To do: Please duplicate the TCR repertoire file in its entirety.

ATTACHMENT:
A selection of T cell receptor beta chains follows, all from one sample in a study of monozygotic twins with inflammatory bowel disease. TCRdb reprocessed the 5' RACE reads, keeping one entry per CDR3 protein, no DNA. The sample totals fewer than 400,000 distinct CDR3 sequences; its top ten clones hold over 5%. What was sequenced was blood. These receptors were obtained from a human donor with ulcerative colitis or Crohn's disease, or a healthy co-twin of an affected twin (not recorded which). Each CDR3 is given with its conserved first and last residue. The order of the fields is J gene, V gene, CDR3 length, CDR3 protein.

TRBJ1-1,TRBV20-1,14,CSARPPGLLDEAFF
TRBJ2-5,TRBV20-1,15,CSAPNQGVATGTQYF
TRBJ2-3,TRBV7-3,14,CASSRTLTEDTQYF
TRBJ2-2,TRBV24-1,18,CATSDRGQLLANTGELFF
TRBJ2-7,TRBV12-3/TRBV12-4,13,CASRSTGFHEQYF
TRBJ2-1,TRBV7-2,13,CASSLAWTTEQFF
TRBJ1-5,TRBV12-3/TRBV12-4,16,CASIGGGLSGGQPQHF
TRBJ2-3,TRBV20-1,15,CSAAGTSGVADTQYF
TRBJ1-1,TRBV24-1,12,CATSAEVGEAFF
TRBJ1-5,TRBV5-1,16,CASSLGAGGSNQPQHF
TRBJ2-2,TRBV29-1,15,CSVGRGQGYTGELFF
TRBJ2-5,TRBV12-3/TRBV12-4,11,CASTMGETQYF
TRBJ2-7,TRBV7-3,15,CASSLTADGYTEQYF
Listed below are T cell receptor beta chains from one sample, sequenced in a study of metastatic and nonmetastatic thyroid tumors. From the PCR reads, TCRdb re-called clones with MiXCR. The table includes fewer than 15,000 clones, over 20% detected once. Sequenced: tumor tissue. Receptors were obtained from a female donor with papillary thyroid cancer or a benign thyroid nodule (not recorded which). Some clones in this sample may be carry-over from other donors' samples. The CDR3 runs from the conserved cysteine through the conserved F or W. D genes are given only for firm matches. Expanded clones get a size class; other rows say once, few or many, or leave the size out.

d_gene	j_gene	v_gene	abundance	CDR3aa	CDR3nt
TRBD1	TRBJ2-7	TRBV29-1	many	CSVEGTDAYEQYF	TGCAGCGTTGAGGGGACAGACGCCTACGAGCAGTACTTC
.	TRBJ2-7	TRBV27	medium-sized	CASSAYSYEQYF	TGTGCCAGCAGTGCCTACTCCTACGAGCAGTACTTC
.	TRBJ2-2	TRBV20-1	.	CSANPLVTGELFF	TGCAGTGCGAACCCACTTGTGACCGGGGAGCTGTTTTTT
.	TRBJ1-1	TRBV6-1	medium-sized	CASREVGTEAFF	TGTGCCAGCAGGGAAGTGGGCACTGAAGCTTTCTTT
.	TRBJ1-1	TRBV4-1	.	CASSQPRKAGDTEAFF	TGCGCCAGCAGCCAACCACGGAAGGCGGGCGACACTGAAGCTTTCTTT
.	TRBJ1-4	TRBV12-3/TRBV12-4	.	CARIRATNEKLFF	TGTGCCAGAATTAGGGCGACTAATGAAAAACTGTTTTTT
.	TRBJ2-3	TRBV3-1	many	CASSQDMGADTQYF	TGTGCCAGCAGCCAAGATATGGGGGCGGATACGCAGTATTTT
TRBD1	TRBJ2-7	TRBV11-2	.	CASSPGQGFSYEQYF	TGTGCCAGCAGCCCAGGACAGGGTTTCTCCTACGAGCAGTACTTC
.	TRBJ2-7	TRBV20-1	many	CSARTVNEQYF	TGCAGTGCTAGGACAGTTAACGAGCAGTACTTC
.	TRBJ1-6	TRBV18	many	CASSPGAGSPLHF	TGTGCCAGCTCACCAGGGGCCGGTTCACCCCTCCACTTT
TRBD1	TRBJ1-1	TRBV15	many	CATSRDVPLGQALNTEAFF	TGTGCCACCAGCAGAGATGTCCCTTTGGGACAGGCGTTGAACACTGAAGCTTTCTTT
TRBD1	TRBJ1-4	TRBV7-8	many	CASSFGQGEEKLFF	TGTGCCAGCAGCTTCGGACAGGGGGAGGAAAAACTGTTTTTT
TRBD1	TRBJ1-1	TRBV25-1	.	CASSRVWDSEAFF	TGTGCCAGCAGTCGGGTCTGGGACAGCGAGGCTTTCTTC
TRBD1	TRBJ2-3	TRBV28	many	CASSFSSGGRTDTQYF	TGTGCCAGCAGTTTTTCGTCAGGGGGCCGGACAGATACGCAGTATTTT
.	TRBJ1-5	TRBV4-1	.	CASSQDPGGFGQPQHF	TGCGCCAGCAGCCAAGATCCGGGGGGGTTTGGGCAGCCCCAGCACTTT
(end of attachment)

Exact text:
A selection of T cell receptor beta chains follows, all from one sample in a study of monozygotic twins with inflammatory bowel disease. TCRdb reprocessed the 5' RACE reads, keeping one entry per CDR3 protein, no DNA. The sample totals fewer than 400,000 distinct CDR3 sequences; its top ten clones hold over 5%. What was sequenced was blood. These receptors were obtained from a human donor with ulcerative colitis or Crohn's disease, or a healthy co-twin of an affected twin (not recorded which). Each CDR3 is given with its conserved first and last residue. The order of the fields is J gene, V gene, CDR3 length, CDR3 protein.

TRBJ1-1,TRBV20-1,14,CSARPPGLLDEAFF
TRBJ2-5,TRBV20-1,15,CSAPNQGVATGTQYF
TRBJ2-3,TRBV7-3,14,CASSRTLTEDTQYF
TRBJ2-2,TRBV24-1,18,CATSDRGQLLANTGELFF
TRBJ2-7,TRBV12-3/TRBV12-4,13,CASRSTGFHEQYF
TRBJ2-1,TRBV7-2,13,CASSLAWTTEQFF
TRBJ1-5,TRBV12-3/TRBV12-4,16,CASIGGGLSGGQPQHF
TRBJ2-3,TRBV20-1,15,CSAAGTSGVADTQYF
TRBJ1-1,TRBV24-1,12,CATSAEVGEAFF
TRBJ1-5,TRBV5-1,16,CASSLGAGGSNQPQHF
TRBJ2-2,TRBV29-1,15,CSVGRGQGYTGELFF
TRBJ2-5,TRBV12-3/TRBV12-4,11,CASTMGETQYF
TRBJ2-7,TRBV7-3,15,CASSLTADGYTEQYF
Listed below are T cell receptor beta chains from one sample, sequenced in a study of metastatic and nonmetastatic thyroid tumors. From the PCR reads, TCRdb re-called clones with MiXCR. The table includes fewer than 15,000 clones, over 20% detected once. Sequenced: tumor tissue. Receptors were obtained from a female donor with papillary thyroid cancer or a benign thyroid nodule (not recorded which). Some clones in this sample may be carry-over from other donors' samples. The CDR3 runs from the conserved cysteine through the conserved F or W. D genes are given only for firm matches. Expanded clones get a size class; other rows say once, few or many, or leave the size out.

d_gene	j_gene	v_gene	abundance	CDR3aa	CDR3nt
TRBD1	TRBJ2-7	TRBV29-1	many	CSVEGTDAYEQYF	TGCAGCGTTGAGGGGACAGACGCCTACGAGCAGTACTTC
.	TRBJ2-7	TRBV27	medium-sized	CASSAYSYEQYF	TGTGCCAGCAGTGCCTACTCCTACGAGCAGTACTTC
.	TRBJ2-2	TRBV20-1	.	CSANPLVTGELFF	TGCAGTGCGAACCCACTTGTGACCGGGGAGCTGTTTTTT
.	TRBJ1-1	TRBV6-1	medium-sized	CASREVGTEAFF	TGTGCCAGCAGGGAAGTGGGCACTGAAGCTTTCTTT
.	TRBJ1-1	TRBV4-1	.	CASSQPRKAGDTEAFF	TGCGCCAGCAGCCAACCACGGAAGGCGGGCGACACTGAAGCTTTCTTT
.	TRBJ1-4	TRBV12-3/TRBV12-4	.	CARIRATNEKLFF	TGTGCCAGAATTAGGGCGACTAATGAAAAACTGTTTTTT
.	TRBJ2-3	TRBV3-1	many	CASSQDMGADTQYF	TGTGCCAGCAGCCAAGATATGGGGGCGGATACGCAGTATTTT
TRBD1	TRBJ2-7	TRBV11-2	.	CASSPGQGFSYEQYF	TGTGCCAGCAGCCCAGGACAGGGTTTCTCCTACGAGCAGTACTTC
.	TRBJ2-7	TRBV20-1	many	CSARTVNEQYF	TGCAGTGCTAGGACAGTTAACGAGCAGTACTTC
.	TRBJ1-6	TRBV18	many	CASSPGAGSPLHF	TGTGCCAGCTCACCAGGGGCCGGTTCACCCCTCCACTTT
TRBD1	TRBJ1-1	TRBV15	many	CATSRDVPLGQALNTEAFF	TGTGCCACCAGCAGAGATGTCCCTTTGGGACAGGCGTTGAACACTGAAGCTTTCTTT
TRBD1	TRBJ1-4	TRBV7-8	many	CASSFGQGEEKLFF	TGTGCCAGCAGCTTCGGACAGGGGGAGGAAAAACTGTTTTTT
TRBD1	TRBJ1-1	TRBV25-1	.	CASSRVWDSEAFF	TGTGCCAGCAGTCGGGTCTGGGACAGCGAGGCTTTCTTC
TRBD1	TRBJ2-3	TRBV28	many	CASSFSSGGRTDTQYF	TGTGCCAGCAGTTTTTCGTCAGGGGGCCGGACAGATACGCAGTATTTT
.	TRBJ1-5	TRBV4-1	.	CASSQDPGGFGQPQHF	TGCGCCAGCAGCCAAGATCCGGGGGGGTTTGGGCAGCCCCAGCACTTT